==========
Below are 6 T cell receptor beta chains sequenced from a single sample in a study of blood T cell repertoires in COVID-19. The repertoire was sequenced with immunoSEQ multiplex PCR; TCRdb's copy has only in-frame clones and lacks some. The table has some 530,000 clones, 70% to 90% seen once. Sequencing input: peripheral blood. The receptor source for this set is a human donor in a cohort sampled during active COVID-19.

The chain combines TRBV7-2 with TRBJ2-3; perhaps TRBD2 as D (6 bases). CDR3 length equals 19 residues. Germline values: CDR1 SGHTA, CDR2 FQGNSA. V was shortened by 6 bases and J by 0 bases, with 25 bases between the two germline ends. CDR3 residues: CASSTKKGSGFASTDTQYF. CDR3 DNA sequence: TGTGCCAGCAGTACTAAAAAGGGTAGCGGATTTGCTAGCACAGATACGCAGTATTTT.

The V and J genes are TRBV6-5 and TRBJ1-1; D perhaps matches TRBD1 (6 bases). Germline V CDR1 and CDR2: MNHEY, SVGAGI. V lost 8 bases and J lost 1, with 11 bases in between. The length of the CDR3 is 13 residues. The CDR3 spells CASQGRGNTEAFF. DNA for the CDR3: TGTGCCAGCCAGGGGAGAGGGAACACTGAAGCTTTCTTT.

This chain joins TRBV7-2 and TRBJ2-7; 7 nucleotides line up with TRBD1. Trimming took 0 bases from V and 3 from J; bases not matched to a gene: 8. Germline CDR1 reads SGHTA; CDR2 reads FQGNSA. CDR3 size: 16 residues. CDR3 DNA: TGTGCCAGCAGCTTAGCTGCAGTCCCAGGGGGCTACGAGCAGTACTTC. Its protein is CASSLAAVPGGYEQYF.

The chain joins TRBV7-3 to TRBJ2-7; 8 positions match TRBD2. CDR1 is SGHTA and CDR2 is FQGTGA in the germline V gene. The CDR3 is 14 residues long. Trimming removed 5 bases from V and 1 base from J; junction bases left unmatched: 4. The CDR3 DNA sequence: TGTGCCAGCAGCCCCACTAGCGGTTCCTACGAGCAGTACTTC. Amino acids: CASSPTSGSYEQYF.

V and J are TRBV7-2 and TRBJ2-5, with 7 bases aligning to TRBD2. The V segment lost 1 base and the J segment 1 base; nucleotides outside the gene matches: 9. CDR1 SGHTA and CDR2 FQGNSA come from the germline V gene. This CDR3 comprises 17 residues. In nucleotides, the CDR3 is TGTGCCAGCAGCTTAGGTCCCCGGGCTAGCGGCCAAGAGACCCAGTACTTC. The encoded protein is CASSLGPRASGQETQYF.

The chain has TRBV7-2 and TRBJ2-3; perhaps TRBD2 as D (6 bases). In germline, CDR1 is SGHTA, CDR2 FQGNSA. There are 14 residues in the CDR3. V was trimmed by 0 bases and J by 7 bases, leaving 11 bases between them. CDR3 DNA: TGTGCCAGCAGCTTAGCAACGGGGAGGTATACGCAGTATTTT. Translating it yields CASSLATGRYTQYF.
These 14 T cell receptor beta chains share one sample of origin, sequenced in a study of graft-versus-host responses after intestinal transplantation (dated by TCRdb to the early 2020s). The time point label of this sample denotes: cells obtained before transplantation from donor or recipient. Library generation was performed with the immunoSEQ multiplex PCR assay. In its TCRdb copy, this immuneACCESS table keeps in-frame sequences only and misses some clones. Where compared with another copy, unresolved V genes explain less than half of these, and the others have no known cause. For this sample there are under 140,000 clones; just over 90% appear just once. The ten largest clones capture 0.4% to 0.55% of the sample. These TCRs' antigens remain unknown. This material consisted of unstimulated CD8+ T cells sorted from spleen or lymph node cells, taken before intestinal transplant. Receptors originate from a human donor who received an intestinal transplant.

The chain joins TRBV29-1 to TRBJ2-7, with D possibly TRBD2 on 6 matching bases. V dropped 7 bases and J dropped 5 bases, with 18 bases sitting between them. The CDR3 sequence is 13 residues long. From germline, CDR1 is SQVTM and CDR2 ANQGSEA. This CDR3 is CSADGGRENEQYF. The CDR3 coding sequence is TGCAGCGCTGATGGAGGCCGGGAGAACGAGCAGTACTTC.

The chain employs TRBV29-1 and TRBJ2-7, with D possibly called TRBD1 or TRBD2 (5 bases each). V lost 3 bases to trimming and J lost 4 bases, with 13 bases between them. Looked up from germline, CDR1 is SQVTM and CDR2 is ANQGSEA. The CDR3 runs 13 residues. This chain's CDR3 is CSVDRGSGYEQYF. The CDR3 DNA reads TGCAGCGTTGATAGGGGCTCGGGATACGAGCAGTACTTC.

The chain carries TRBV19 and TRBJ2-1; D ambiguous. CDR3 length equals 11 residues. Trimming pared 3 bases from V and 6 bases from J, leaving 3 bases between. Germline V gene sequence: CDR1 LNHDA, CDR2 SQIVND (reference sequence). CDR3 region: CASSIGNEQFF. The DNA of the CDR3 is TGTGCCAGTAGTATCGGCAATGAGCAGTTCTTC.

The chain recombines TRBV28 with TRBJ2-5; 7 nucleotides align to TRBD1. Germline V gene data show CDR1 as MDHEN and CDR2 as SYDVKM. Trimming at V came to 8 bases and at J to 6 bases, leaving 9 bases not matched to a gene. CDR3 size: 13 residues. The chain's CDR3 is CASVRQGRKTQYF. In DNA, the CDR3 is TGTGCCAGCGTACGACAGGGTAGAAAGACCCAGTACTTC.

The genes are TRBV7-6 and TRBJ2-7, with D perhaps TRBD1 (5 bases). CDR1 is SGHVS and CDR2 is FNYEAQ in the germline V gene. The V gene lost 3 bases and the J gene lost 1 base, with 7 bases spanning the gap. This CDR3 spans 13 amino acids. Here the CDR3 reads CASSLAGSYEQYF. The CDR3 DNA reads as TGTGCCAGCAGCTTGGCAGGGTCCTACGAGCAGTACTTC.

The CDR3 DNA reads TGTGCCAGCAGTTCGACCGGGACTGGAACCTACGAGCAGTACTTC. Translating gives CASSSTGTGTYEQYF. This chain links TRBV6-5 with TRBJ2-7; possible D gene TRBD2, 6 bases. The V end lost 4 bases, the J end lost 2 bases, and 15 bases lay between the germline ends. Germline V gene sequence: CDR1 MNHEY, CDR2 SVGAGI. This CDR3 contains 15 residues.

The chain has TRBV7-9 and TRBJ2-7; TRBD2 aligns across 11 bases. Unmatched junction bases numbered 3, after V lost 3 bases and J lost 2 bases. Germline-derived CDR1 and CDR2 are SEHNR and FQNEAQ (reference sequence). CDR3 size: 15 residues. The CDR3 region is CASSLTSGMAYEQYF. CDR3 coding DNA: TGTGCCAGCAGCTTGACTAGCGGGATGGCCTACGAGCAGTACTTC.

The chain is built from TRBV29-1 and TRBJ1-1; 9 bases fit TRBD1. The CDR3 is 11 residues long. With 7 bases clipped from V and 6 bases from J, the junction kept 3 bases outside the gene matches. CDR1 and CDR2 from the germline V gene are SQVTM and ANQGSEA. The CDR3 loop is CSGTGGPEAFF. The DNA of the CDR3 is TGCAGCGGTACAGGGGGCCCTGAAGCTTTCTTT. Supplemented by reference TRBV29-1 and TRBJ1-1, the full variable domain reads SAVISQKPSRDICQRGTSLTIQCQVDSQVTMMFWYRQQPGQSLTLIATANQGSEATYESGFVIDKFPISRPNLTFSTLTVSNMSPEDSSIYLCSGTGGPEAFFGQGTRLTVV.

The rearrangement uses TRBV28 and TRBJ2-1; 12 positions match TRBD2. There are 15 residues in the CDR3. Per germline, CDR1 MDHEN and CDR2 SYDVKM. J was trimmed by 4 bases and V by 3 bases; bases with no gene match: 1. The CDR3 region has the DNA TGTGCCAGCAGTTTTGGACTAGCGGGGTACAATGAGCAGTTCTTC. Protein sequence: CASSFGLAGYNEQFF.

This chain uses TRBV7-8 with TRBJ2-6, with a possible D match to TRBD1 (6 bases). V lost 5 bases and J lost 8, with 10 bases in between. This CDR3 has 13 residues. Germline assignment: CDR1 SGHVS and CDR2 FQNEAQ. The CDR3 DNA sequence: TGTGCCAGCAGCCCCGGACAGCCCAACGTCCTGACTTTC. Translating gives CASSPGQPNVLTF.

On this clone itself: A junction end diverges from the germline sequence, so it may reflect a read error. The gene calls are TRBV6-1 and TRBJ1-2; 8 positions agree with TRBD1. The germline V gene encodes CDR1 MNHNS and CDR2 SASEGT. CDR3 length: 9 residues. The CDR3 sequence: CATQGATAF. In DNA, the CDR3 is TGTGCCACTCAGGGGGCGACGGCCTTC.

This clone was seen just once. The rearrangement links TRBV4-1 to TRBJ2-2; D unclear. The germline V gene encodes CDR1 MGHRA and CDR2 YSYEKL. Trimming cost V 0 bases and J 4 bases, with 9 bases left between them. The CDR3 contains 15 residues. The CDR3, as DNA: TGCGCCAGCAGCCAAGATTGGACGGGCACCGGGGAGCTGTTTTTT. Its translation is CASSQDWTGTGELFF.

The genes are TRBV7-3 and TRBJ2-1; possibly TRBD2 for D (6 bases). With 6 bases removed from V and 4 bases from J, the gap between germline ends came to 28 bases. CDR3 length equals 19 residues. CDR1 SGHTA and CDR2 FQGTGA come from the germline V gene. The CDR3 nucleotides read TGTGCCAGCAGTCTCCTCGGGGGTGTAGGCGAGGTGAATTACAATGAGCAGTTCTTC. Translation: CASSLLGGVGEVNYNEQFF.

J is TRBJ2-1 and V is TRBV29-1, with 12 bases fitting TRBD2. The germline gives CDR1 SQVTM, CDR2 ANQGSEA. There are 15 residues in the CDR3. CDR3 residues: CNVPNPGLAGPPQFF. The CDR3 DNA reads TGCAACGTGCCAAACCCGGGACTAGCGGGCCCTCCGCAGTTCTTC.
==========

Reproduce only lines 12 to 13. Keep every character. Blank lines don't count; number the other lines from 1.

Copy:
The chain recombines TRBV28 with TRBJ2-5; 7 nucleotides align to TRBD1. Germline V gene data show CDR1 as MDHEN and CDR2 as SYDVKM. Trimming at V came to 8 bases and at J to 6 bases, leaving 9 bases not matched to a gene. CDR3 size: 13 residues. The chain's CDR3 is CASVRQGRKTQYF. In DNA, the CDR3 is TGTGCCAGCGTACGACAGGGTAGAAAGACCCAGTACTTC.

The genes are TRBV7-6 and TRBJ2-7, with D perhaps TRBD1 (5 bases). CDR1 is SGHVS and CDR2 is FNYEAQ in the germline V gene. The V gene lost 3 bases and the J gene lost 1 base, with 7 bases spanning the gap. This CDR3 spans 13 amino acids. Here the CDR3 reads CASSLAGSYEQYF. The CDR3 DNA reads as TGTGCCAGCAGCTTGGCAGGGTCCTACGAGCAGTACTTC.